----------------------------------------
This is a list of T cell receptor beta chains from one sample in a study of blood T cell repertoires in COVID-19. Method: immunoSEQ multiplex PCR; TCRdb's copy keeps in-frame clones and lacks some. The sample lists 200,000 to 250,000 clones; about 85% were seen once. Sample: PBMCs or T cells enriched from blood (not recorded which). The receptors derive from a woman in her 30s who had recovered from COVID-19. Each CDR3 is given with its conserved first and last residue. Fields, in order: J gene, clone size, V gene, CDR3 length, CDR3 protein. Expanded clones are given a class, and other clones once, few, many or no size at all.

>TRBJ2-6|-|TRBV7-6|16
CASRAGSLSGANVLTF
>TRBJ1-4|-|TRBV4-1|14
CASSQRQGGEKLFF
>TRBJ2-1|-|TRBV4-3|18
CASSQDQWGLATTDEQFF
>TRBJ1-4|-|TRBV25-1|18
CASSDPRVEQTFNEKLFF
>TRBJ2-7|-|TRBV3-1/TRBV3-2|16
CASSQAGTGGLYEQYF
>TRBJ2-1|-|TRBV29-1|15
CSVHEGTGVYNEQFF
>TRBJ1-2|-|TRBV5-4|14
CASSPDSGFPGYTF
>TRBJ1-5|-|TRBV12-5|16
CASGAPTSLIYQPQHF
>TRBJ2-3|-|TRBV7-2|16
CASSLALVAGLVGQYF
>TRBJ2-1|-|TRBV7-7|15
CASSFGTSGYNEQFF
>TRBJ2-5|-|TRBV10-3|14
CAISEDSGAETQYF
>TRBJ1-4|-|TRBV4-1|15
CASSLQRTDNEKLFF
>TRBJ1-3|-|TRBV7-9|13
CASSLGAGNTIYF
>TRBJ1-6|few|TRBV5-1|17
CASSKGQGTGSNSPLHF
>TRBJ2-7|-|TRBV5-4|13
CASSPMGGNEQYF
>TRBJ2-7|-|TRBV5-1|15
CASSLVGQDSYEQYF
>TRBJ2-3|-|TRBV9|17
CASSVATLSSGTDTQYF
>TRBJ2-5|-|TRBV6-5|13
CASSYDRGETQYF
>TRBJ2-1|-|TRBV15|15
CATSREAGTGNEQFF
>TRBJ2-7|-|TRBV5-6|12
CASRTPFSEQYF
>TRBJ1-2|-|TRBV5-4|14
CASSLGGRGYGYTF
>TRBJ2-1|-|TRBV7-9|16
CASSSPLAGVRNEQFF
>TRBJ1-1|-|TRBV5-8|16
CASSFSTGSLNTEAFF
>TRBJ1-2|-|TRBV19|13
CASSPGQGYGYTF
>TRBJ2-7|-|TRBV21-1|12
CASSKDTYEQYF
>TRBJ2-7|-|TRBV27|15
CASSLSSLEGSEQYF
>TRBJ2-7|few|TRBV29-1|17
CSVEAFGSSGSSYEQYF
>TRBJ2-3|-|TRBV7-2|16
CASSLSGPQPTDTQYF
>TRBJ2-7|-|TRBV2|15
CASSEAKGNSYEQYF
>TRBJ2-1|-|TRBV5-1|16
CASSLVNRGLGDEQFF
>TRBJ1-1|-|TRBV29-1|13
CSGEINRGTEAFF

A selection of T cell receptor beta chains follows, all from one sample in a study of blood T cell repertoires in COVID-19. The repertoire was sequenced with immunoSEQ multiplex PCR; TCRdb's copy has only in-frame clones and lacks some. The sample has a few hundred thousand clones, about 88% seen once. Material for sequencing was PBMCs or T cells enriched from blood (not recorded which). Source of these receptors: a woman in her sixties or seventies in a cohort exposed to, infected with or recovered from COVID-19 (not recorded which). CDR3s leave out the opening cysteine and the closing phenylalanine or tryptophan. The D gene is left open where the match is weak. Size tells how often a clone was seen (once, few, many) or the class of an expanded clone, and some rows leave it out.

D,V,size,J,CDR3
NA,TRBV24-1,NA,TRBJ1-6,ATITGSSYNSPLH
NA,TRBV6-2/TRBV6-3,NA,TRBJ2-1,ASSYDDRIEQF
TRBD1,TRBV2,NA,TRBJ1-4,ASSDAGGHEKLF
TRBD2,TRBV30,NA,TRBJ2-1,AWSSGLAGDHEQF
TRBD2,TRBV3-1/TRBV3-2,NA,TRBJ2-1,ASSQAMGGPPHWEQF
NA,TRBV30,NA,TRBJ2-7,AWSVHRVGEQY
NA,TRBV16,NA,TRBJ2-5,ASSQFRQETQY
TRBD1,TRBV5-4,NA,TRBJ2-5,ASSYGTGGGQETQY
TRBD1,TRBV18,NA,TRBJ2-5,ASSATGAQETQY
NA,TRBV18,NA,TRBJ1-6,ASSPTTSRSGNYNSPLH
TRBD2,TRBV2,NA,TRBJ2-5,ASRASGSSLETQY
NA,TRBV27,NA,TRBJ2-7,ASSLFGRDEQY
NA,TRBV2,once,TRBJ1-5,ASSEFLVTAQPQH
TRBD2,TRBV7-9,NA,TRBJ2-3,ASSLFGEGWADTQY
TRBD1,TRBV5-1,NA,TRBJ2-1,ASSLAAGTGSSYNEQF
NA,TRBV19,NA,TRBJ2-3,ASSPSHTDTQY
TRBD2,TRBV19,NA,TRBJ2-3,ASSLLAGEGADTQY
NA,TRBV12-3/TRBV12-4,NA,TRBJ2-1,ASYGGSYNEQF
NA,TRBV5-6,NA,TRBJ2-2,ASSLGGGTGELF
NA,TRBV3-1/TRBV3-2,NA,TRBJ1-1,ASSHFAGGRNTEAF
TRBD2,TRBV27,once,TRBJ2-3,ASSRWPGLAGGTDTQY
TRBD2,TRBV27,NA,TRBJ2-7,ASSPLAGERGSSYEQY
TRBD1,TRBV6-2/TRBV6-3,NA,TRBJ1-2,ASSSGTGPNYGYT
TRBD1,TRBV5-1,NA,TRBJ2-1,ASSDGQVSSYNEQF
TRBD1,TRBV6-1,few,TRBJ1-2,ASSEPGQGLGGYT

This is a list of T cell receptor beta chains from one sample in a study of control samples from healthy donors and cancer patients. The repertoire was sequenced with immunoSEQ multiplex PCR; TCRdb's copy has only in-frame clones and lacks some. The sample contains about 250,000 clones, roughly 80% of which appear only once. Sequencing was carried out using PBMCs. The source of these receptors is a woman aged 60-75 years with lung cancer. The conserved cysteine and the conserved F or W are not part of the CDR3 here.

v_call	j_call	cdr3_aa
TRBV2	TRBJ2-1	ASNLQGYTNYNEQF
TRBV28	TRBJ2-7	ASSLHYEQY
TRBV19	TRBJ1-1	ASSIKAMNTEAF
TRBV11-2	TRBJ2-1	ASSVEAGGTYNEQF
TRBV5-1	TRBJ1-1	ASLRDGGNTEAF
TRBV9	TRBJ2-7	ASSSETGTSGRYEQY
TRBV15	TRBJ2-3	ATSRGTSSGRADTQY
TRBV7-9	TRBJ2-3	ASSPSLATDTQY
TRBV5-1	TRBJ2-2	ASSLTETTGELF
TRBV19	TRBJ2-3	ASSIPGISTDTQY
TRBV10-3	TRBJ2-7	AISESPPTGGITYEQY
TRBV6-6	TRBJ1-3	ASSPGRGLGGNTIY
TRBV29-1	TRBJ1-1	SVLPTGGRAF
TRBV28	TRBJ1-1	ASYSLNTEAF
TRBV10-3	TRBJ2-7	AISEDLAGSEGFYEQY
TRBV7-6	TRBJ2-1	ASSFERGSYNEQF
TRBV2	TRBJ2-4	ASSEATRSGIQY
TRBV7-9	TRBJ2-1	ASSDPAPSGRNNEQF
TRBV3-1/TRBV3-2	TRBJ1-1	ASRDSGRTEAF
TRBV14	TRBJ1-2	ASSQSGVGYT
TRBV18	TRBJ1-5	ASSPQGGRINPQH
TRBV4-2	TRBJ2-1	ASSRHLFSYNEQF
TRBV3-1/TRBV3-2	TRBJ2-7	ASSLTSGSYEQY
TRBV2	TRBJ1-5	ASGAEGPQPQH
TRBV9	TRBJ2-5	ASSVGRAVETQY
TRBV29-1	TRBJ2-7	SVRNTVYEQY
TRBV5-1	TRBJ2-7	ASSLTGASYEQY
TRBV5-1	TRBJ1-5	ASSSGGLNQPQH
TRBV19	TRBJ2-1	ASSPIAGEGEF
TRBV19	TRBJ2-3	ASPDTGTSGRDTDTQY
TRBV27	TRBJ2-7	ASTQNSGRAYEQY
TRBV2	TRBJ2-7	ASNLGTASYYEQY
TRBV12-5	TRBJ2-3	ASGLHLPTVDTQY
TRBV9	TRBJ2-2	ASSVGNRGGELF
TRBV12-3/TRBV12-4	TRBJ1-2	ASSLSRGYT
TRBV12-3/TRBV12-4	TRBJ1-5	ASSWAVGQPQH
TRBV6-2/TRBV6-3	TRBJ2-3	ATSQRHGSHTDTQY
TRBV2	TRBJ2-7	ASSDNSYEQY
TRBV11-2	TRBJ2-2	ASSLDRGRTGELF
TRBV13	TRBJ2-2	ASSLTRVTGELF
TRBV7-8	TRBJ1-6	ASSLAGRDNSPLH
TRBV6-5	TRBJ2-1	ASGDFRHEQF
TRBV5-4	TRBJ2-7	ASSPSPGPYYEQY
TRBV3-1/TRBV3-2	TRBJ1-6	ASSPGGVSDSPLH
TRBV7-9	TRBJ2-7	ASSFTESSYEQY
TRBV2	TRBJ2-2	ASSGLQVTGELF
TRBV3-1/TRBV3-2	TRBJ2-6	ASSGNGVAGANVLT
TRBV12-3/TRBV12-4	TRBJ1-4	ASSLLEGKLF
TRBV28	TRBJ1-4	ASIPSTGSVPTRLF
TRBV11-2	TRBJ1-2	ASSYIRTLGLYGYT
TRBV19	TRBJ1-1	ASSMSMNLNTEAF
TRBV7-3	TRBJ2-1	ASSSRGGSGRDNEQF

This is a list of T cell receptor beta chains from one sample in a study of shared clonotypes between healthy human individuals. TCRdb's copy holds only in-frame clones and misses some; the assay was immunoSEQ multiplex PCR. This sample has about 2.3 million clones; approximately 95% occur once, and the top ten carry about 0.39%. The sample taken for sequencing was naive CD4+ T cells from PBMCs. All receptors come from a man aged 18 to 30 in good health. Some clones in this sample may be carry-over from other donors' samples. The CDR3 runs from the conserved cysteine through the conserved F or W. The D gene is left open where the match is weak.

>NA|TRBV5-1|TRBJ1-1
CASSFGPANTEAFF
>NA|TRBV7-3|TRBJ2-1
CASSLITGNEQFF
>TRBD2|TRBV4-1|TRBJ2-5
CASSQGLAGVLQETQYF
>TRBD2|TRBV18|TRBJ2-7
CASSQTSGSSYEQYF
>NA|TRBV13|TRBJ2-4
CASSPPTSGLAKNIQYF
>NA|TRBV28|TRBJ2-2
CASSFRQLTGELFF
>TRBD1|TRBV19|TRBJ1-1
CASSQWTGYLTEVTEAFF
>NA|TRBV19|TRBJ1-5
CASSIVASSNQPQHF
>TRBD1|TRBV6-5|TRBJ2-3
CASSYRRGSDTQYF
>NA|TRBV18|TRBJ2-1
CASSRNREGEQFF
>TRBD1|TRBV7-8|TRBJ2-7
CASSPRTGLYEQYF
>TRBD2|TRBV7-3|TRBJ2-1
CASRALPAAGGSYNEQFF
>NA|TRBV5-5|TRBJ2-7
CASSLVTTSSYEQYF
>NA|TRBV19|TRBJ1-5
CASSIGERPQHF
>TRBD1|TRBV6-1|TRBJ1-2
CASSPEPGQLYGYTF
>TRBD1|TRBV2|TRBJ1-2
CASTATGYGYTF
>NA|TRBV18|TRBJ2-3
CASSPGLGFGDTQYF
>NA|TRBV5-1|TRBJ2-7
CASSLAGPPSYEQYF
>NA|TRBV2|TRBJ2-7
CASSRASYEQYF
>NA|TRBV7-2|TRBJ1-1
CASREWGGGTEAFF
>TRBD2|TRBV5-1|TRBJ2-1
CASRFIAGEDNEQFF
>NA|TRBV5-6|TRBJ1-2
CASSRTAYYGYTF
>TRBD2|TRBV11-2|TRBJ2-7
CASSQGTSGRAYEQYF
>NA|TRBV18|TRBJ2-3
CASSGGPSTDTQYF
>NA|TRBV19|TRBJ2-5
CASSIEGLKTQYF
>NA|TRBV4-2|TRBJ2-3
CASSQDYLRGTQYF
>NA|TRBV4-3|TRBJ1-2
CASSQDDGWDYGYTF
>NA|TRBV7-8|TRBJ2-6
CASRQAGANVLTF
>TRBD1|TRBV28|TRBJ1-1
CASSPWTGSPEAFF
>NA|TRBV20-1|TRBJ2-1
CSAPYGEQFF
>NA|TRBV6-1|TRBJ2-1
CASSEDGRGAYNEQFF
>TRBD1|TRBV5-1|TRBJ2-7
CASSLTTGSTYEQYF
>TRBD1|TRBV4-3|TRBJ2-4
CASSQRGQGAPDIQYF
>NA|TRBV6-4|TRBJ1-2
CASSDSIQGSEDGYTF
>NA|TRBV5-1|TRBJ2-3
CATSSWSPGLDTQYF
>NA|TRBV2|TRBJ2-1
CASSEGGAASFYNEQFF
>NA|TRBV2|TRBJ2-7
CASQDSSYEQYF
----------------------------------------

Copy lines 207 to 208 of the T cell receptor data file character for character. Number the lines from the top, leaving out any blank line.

CASSEDGRGAYNEQFF
>TRBD1|TRBV5-1|TRBJ2-7